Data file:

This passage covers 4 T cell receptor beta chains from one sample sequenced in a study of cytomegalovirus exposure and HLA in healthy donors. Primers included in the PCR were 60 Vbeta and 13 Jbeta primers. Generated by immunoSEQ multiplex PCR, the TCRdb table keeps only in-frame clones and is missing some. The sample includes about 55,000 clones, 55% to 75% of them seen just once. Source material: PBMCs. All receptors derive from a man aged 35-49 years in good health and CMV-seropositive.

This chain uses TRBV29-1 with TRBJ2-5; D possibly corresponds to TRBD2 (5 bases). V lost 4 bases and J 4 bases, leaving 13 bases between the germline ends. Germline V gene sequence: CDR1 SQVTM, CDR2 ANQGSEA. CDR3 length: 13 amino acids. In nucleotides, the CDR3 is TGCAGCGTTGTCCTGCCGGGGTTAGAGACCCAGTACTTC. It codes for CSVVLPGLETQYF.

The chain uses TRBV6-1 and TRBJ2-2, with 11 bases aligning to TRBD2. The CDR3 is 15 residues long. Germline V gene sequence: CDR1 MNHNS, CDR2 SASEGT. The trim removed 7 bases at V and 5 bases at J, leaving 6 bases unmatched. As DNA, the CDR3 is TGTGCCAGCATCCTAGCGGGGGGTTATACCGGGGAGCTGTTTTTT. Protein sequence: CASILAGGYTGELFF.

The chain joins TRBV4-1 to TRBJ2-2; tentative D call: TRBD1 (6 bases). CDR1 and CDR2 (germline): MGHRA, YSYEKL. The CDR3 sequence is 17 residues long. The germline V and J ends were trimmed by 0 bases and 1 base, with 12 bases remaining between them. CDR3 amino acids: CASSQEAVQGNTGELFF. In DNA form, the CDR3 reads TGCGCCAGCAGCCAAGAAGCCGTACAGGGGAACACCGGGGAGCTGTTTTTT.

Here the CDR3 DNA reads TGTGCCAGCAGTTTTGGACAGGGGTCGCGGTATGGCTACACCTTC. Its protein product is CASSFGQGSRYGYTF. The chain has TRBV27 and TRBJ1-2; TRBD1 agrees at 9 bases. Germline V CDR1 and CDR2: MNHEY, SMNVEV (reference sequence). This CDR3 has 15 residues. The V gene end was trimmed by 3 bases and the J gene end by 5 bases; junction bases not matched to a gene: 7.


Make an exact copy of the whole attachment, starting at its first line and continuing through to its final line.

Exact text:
This passage covers 4 T cell receptor beta chains from one sample sequenced in a study of cytomegalovirus exposure and HLA in healthy donors. Primers included in the PCR were 60 Vbeta and 13 Jbeta primers. Generated by immunoSEQ multiplex PCR, the TCRdb table keeps only in-frame clones and is missing some. The sample includes about 55,000 clones, 55% to 75% of them seen just once. Source material: PBMCs. All receptors derive from a man aged 35-49 years in good health and CMV-seropositive.

This chain uses TRBV29-1 with TRBJ2-5; D possibly corresponds to TRBD2 (5 bases). V lost 4 bases and J 4 bases, leaving 13 bases between the germline ends. Germline V gene sequence: CDR1 SQVTM, CDR2 ANQGSEA. CDR3 length: 13 amino acids. In nucleotides, the CDR3 is TGCAGCGTTGTCCTGCCGGGGTTAGAGACCCAGTACTTC. It codes for CSVVLPGLETQYF.

The chain uses TRBV6-1 and TRBJ2-2, with 11 bases aligning to TRBD2. The CDR3 is 15 residues long. Germline V gene sequence: CDR1 MNHNS, CDR2 SASEGT. The trim removed 7 bases at V and 5 bases at J, leaving 6 bases unmatched. As DNA, the CDR3 is TGTGCCAGCATCCTAGCGGGGGGTTATACCGGGGAGCTGTTTTTT. Protein sequence: CASILAGGYTGELFF.

The chain joins TRBV4-1 to TRBJ2-2; tentative D call: TRBD1 (6 bases). CDR1 and CDR2 (germline): MGHRA, YSYEKL. The CDR3 sequence is 17 residues long. The germline V and J ends were trimmed by 0 bases and 1 base, with 12 bases remaining between them. CDR3 amino acids: CASSQEAVQGNTGELFF. In DNA form, the CDR3 reads TGCGCCAGCAGCCAAGAAGCCGTACAGGGGAACACCGGGGAGCTGTTTTTT.

Here the CDR3 DNA reads TGTGCCAGCAGTTTTGGACAGGGGTCGCGGTATGGCTACACCTTC. Its protein product is CASSFGQGSRYGYTF. The chain has TRBV27 and TRBJ1-2; TRBD1 agrees at 9 bases. Germline V CDR1 and CDR2: MNHEY, SMNVEV (reference sequence). This CDR3 has 15 residues. The V gene end was trimmed by 3 bases and the J gene end by 5 bases; junction bases not matched to a gene: 7.